author = "I. Saito and S. Hashimoto and Ashok Saluja and Steer, {M. L.} and J. Meldolesi",
year = "1987",
month = "12",
day = "1",
language = "English (US)",
volume = "253",
journal = "American Journal of Physiology",
issn = "0193-1857",
publisher = "American Physiological Society",
number = "4",

}

TY - JOUR

T1 - Intracellular transport of pancreatic zymogens during caerulein supramaximal stimulation

AU - Saito, I.

AU - Hashimoto, S.

AU - Saluja, Ashok

AU - Steer, M. L.

AU - Meldolesi, J.

PY - 1987/12/1

Y1 - 1987/12/1

N2 - Rats infused with a dose of the secretagogue caerulein that is in excess of that which stimulates a maximal rate of pancreatic digestive enzyme secretion develop acute edematous pancreatitis. We have previously noted that infusion of this dose of caerulein (5 μg·kg-1·h-1) induces the appearance of large heterogeneous vacuoles in acinar cell, blockade of exocytosis, and intracellular accumulation of digestive zymogens [O. Watanabe et al. Am. J. Physiol. 246 (Gastrointest. Liver Physiol. 9): G457-G467, 1984 and A. Saluja et al. Am. J. Physiol. 249 (Gastrointest. Liver Physiol. 12): G702-G710, 1985]. The current studies were performed to further elucidate these phenomena at the electron microscopic level of resolution and employed the techniques of pulse labeling, radioautography, and immunolocalization. Rats were infused with caerulein (5 μg·kg-1·h-1) for 1 h, given a pulse of [3H]phenylalanine, and killed at selected times during the subsequent 5- to 180-min postpulse period during which caerulein infusion was continued. Transport from the endoplasmic reticulum to the Golgi cisternae was not altered by supramaximal stimulation, but transport through post-Golgi elements was altered. In particular, the maturation of condensing vacuoles into zymogen granules was found to be impaired. This led to the accumulation of partially condensed vacuoles and to the development of the large vacuoles containing newly synthesized digestive zymogens as well as the lysosomal hydrolase cathepsin D. The source of the latter could be impaired sorting of lysosomal and digestive enzymes and/or fusion of vacuoles with lysosomes. At the later times after pulse labeling, mature zymogen granules were also found to fuse with these large cathepsin D-containing vacuoles by a process analogous to crinophagy. Thus these studies indicate that the large heterogeneous vacuoles that appear during supramaximal secretagogue stimulation and that contain admixed digestive zymogens and lysosomal hydrolases arise by at least two mechanisms, impaired condensing vacuole maturation and crinophagy.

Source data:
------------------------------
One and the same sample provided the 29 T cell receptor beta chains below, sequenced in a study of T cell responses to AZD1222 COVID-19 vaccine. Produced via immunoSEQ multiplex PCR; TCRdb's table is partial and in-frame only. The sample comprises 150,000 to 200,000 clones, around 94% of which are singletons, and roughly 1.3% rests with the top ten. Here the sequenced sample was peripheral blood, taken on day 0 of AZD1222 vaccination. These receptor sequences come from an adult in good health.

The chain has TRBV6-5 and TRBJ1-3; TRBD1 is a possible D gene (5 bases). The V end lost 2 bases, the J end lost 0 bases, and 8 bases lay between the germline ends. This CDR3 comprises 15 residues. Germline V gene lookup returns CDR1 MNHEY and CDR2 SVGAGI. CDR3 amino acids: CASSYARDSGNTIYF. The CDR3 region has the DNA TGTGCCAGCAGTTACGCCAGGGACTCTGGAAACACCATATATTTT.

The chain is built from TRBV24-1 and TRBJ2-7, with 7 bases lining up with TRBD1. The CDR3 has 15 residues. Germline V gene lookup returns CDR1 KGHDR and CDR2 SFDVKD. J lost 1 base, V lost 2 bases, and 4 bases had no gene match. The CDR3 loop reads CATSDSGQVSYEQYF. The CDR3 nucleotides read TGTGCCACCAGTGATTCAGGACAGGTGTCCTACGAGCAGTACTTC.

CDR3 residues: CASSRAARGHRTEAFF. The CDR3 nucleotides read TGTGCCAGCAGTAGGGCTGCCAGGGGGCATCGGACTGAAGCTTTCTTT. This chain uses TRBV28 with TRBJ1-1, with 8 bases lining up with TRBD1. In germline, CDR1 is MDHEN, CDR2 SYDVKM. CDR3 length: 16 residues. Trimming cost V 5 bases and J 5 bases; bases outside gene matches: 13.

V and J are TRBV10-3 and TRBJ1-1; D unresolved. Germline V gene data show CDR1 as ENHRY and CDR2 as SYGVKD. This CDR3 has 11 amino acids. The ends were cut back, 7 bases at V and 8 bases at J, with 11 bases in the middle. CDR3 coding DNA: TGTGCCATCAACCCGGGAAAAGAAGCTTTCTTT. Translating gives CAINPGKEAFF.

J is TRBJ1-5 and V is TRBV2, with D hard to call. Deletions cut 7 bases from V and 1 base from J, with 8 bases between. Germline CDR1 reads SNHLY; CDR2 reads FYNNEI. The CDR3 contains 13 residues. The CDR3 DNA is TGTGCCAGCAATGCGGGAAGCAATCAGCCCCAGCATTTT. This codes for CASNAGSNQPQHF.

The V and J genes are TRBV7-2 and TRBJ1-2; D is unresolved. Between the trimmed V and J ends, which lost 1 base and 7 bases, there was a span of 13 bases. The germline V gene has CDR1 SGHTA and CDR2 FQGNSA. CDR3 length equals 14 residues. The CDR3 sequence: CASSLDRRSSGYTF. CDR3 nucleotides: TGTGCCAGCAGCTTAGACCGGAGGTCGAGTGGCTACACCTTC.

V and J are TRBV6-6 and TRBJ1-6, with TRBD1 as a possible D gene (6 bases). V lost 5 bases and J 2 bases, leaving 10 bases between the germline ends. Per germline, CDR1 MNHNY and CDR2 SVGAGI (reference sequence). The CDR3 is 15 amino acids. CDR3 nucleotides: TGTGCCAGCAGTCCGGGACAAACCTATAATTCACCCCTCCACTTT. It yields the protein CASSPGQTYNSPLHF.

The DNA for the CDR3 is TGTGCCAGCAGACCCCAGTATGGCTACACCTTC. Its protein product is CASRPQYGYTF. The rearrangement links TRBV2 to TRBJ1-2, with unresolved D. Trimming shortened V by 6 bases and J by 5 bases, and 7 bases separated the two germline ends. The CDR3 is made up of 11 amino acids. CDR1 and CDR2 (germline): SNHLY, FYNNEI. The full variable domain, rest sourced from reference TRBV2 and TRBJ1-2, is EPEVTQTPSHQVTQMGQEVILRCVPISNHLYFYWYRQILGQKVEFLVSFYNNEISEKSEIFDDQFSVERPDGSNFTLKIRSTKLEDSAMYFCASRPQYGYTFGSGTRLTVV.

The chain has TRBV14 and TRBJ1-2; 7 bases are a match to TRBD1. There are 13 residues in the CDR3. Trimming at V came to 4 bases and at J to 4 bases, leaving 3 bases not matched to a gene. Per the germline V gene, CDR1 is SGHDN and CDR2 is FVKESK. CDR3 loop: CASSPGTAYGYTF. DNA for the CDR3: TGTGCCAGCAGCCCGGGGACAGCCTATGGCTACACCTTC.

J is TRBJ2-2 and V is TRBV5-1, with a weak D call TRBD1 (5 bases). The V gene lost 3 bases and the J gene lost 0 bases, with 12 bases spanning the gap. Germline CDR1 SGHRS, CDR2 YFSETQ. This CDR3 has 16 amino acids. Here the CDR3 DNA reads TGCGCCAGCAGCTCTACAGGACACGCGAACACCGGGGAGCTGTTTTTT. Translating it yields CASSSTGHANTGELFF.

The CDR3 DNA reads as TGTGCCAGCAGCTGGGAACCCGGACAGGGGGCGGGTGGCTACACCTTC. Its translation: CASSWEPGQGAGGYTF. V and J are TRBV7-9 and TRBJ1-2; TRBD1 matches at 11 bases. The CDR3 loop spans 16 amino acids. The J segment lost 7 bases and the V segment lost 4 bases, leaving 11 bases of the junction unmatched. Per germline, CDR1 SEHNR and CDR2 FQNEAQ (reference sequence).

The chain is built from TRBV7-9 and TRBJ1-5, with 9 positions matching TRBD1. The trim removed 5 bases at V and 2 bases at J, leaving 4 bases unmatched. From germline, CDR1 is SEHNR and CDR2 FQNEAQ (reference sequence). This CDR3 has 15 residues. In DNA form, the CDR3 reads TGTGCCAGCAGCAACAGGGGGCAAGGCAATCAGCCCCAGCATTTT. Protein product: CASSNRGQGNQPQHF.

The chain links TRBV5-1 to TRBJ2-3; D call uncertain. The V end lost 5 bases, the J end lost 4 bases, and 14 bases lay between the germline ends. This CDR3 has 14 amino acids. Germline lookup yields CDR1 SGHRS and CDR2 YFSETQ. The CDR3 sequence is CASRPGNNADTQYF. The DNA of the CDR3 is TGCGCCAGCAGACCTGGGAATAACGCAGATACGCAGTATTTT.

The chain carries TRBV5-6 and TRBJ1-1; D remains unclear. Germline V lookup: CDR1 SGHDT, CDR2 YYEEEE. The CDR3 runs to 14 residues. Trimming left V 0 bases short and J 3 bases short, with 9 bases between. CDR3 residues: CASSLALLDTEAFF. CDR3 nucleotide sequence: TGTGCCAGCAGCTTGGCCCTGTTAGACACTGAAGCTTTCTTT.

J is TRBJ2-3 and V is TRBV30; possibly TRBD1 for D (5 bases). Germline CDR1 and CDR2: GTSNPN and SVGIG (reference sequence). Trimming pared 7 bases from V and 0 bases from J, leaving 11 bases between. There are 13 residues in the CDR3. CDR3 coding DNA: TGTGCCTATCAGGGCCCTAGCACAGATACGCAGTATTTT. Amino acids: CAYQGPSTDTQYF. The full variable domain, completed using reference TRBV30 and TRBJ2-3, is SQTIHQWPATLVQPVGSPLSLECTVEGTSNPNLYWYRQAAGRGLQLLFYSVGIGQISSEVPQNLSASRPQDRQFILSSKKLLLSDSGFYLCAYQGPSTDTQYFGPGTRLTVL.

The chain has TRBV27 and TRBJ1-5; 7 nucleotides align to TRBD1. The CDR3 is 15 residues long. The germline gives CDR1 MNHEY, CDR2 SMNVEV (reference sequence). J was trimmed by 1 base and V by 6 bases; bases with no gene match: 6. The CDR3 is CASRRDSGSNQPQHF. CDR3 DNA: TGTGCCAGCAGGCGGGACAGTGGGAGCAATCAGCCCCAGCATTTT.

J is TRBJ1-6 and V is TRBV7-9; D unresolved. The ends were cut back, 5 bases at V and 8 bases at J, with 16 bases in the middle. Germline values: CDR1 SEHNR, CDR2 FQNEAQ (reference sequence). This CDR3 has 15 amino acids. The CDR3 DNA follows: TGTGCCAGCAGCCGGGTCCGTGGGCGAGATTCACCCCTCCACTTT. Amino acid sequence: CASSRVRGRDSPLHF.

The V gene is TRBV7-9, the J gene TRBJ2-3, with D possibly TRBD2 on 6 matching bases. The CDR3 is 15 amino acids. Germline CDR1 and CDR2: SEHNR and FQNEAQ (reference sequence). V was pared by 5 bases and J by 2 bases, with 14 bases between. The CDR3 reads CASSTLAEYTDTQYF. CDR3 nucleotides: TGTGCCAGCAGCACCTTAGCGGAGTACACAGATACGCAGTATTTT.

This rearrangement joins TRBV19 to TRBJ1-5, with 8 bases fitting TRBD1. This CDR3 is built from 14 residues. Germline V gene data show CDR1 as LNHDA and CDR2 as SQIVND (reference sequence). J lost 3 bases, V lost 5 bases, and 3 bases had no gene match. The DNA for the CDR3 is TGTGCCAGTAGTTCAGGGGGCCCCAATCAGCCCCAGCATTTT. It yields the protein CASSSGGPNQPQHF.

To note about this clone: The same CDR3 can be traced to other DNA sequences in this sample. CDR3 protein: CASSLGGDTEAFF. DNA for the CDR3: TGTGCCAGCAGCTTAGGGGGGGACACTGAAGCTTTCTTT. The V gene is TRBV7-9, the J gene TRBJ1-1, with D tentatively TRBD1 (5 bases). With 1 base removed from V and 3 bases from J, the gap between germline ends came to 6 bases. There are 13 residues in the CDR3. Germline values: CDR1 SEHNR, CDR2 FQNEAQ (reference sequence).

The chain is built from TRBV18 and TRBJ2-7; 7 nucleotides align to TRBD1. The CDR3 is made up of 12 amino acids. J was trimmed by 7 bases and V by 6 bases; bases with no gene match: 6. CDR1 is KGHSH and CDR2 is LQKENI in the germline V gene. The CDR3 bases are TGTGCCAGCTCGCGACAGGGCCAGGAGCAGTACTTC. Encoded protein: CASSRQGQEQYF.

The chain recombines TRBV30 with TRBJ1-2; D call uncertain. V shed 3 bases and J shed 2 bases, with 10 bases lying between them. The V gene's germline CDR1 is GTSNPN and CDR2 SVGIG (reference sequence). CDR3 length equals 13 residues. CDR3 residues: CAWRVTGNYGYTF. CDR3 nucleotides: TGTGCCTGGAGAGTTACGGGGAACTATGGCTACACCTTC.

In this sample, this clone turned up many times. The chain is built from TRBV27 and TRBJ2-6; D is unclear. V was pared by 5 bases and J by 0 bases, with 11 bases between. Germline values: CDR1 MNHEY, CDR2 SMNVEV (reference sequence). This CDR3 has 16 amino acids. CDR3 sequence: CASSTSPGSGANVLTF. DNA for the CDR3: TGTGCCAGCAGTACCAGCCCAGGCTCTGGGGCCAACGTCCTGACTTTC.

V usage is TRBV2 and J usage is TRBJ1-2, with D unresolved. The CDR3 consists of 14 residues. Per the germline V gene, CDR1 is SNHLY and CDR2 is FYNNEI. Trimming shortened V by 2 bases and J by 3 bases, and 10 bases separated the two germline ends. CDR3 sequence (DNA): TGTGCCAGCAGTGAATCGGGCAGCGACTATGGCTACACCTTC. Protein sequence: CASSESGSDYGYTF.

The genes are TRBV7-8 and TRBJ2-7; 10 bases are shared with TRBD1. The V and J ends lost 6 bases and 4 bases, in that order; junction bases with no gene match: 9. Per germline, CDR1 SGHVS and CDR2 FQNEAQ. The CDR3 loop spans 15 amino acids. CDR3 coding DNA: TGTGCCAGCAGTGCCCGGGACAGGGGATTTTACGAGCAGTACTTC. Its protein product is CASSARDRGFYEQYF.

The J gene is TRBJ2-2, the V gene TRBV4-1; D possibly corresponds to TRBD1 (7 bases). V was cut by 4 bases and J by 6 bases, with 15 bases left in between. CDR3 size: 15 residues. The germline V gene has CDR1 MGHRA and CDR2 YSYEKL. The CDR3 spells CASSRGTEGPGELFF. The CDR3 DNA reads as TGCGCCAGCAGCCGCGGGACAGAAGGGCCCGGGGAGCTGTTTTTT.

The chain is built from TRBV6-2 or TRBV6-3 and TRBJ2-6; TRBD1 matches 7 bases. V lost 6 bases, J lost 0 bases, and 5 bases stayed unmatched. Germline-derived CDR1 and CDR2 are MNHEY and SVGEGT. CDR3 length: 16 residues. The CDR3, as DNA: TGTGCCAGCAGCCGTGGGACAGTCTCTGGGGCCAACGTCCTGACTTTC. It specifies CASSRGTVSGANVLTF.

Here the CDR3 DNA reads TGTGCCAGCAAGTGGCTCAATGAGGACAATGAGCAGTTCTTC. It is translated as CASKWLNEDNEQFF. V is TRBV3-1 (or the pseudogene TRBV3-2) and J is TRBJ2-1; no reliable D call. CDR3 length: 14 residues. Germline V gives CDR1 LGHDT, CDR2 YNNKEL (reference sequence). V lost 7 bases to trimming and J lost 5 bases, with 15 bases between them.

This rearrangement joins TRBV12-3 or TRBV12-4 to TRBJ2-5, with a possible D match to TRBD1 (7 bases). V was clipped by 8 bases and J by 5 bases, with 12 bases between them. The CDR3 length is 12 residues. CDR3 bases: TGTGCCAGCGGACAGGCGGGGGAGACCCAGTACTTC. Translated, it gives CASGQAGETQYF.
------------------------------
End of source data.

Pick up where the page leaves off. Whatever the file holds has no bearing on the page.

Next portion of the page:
AB - Rats infused with a dose of the secretagogue caerulein that is in excess of that which stimulates a maximal rate of pancreatic digestive enzyme secretion develop acute edematous pancreatitis. We have previously noted that infusion of this dose of caerulein (5 μg·kg-1·h-1) induces the appearance of large heterogeneous vacuoles in acinar cell, blockade of exocytosis, and intracellular accumulation of digestive zymogens [O. Watanabe et al. Am. J. Physiol. 246 (Gastrointest. Liver Physiol. 9): G457-G467, 1984 and A. Saluja et al. Am. J. Physiol. 249 (Gastrointest. Liver Physiol. 12): G702-G710, 1985]. The current studies were performed to further elucidate these phenomena at the electron microscopic level of resolution and employed the techniques of pulse labeling, radioautography, and immunolocalization. Rats were infused with caerulein (5 μg·kg-1·h-1) for 1 h, given a pulse of [3H]phenylalanine, and killed at selected times during the subsequent 5- to 180-min postpulse period during which caerulein infusion was continued. Transport from the endoplasmic reticulum to the Golgi cisternae was not altered by supramaximal stimulation, but transport through post-Golgi elements was altered. In particular, the maturation of condensing vacuoles into zymogen granules was found to be impaired. This led to the accumulation of partially condensed vacuoles and to the development of the large vacuoles containing newly synthesized digestive zymogens as well as the lysosomal hydrolase cathepsin D. The source of the latter could be impaired sorting of lysosomal and digestive enzymes and/or fusion of vacuoles with lysosomes. At the later times after pulse labeling, mature zymogen granules were also found to fuse with these large cathepsin D-containing vacuoles by a process analogous to crinophagy. Thus these studies indicate that the large heterogeneous vacuoles that appear during supramaximal secretagogue stimulation and that contain admixed digestive zymogens and lysosomal hydrolases arise by at least two mechanisms, impaired condensing vacuole maturation and crinophagy.

UR - http://www.scopus.com/inward/record.url?scp=0023511491&partnerID=8YFLogxK

UR - http://www.scopus.com/inward/citedby.url?scp=0023511491&partnerID=8YFLogxK

M3 - Article

VL - 253

JO - American Journal of Physiology

JF - American Journal of Physiology

SN - 0193-1857

IS - 4

ER -